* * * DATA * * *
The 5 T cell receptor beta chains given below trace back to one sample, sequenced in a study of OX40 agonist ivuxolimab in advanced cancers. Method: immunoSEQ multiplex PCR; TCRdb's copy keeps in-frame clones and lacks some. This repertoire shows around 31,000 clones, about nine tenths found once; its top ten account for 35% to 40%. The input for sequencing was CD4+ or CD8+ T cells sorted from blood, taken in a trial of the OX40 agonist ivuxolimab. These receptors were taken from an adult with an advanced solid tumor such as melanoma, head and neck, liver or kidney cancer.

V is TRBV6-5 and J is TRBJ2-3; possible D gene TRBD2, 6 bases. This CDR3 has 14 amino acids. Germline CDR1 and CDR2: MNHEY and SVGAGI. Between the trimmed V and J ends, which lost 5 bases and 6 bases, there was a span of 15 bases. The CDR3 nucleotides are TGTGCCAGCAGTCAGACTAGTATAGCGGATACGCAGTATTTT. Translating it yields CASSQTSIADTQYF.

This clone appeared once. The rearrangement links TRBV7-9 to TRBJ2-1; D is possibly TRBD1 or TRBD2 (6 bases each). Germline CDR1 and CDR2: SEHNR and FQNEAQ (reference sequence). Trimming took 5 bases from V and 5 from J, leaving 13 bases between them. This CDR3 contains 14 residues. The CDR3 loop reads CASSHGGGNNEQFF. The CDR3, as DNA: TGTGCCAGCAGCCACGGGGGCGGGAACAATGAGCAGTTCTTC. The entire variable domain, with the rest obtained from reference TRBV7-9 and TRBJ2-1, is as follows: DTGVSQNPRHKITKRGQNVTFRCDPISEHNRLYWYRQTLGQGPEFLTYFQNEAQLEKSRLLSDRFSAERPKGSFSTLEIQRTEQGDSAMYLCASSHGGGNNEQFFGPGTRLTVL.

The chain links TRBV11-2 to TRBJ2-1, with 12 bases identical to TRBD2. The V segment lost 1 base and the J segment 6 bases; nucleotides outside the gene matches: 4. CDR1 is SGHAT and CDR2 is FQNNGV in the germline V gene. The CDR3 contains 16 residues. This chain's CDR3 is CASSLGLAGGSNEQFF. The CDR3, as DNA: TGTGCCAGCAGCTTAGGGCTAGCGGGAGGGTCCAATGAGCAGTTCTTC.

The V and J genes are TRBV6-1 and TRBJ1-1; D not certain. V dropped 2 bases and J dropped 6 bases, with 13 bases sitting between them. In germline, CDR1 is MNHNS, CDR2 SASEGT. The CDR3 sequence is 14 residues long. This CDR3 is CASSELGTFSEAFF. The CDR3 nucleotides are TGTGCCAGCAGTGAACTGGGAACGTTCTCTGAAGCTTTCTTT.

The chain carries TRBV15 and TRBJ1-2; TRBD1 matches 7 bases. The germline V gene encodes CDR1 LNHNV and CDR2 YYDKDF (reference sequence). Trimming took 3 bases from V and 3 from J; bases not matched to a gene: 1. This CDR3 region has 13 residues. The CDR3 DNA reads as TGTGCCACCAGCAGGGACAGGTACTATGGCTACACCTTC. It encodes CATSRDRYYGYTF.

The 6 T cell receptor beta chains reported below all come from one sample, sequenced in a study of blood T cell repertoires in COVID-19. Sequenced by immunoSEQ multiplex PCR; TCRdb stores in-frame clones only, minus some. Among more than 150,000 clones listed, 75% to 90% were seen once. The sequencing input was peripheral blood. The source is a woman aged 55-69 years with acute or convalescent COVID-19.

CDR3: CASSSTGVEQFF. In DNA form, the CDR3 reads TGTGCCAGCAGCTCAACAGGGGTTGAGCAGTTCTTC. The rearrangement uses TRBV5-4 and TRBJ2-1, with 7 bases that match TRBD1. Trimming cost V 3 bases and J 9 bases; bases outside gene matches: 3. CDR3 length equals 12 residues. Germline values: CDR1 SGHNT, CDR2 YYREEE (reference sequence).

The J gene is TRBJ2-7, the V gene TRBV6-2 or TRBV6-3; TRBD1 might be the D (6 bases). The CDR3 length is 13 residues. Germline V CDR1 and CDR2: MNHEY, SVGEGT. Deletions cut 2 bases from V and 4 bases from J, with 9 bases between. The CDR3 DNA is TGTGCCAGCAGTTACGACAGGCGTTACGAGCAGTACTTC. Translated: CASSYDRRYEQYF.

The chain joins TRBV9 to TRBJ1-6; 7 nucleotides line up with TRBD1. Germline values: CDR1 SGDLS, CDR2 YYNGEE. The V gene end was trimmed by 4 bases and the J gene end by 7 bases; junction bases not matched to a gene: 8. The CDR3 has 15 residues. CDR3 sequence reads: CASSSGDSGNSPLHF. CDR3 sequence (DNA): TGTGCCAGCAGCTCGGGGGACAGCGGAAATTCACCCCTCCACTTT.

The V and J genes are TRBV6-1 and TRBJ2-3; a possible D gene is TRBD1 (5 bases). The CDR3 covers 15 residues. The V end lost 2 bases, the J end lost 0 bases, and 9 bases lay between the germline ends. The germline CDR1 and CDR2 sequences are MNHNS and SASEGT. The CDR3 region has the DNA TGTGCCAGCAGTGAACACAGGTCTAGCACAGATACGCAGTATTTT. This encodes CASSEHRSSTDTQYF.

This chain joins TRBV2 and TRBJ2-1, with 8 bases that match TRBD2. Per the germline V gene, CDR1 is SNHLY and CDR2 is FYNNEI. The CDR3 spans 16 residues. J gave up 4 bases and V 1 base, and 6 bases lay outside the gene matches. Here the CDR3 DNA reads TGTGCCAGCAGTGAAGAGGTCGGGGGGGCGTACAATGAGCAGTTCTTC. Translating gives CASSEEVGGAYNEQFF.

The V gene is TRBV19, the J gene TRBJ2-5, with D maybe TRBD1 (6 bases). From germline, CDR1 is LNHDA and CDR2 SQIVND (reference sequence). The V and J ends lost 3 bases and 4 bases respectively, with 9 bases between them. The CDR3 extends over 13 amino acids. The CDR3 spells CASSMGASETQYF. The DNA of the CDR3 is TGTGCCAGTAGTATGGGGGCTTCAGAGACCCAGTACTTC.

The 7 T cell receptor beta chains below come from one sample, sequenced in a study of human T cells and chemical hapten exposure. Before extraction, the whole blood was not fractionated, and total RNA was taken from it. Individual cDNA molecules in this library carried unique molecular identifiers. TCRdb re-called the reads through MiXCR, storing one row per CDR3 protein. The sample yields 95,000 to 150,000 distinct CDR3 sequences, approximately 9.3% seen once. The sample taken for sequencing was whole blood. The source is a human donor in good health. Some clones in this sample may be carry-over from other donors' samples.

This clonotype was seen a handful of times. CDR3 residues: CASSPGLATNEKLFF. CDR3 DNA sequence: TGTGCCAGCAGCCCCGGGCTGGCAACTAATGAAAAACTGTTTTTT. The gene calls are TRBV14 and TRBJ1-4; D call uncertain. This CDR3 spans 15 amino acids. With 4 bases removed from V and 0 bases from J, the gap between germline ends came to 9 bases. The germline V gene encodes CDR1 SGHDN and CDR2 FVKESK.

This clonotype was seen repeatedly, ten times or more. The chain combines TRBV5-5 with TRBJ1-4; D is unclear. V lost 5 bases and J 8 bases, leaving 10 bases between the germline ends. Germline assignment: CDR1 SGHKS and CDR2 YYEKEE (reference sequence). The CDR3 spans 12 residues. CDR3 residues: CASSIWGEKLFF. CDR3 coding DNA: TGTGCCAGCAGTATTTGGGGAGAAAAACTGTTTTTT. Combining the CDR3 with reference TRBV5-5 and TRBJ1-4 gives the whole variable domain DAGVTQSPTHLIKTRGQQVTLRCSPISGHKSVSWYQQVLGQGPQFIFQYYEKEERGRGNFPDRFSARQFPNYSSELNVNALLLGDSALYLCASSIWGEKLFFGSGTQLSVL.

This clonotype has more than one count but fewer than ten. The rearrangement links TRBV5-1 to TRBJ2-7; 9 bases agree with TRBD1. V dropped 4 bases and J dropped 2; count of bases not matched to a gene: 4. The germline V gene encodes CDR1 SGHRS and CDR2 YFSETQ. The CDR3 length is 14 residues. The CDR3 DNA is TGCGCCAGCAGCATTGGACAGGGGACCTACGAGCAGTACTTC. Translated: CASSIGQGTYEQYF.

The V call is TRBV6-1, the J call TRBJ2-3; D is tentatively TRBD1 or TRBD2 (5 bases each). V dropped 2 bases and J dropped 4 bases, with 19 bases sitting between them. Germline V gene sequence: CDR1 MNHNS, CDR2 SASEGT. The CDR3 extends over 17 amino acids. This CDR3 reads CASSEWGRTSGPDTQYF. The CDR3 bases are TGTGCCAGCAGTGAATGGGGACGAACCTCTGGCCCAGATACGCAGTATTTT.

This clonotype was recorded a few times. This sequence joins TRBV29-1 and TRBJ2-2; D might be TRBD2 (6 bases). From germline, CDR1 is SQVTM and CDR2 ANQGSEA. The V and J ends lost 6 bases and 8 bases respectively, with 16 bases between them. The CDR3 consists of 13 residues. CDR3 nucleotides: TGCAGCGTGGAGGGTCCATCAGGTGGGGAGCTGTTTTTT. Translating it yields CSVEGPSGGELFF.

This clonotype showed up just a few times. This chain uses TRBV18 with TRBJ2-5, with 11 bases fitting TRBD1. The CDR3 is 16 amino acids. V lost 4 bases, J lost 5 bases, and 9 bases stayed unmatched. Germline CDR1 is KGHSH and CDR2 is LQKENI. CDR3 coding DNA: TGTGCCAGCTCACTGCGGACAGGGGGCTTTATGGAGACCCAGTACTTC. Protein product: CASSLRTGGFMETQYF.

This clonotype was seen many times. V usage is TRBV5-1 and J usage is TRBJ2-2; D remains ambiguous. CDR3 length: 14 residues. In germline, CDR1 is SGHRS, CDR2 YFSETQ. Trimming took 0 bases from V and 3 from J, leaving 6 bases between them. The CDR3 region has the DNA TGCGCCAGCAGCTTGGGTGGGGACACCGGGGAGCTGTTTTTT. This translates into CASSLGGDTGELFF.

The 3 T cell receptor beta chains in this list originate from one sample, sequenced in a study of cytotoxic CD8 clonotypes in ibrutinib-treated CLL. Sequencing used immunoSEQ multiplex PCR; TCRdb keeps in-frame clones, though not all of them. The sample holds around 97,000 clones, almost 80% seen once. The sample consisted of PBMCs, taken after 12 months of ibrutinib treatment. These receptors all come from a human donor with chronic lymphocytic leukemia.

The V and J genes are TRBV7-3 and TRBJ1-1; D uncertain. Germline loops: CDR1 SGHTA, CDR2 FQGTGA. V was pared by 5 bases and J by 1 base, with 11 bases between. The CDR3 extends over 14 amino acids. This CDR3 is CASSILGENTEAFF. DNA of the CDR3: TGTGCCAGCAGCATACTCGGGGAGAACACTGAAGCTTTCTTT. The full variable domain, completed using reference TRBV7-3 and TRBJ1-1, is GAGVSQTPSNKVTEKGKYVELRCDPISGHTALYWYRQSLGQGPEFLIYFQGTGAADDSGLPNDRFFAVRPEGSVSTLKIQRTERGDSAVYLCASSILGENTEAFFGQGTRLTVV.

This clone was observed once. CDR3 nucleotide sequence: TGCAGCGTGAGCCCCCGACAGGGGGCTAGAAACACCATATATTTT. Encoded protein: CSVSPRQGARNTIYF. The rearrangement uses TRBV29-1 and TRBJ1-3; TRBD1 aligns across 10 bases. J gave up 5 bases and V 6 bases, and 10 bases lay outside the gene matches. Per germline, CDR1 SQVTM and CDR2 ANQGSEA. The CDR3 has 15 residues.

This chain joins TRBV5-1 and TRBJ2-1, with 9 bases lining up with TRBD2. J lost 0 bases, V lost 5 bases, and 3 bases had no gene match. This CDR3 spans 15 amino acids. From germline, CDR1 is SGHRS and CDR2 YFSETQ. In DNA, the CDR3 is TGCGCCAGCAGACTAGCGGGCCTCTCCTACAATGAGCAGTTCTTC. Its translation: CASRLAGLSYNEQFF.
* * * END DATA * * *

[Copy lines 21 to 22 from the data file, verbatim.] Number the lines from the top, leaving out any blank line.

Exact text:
This clonotype was seen many times. V usage is TRBV5-1 and J usage is TRBJ2-2; D remains ambiguous. CDR3 length: 14 residues. In germline, CDR1 is SGHRS, CDR2 YFSETQ. Trimming took 0 bases from V and 3 from J, leaving 6 bases between them. The CDR3 region has the DNA TGCGCCAGCAGCTTGGGTGGGGACACCGGGGAGCTGTTTTTT. This translates into CASSLGGDTGELFF.

The 3 T cell receptor beta chains in this list originate from one sample, sequenced in a study of cytotoxic CD8 clonotypes in ibrutinib-treated CLL. Sequencing used immunoSEQ multiplex PCR; TCRdb keeps in-frame clones, though not all of them. The sample holds around 97,000 clones, almost 80% seen once. The sample consisted of PBMCs, taken after 12 months of ibrutinib treatment. These receptors all come from a human donor with chronic lymphocytic leukemia.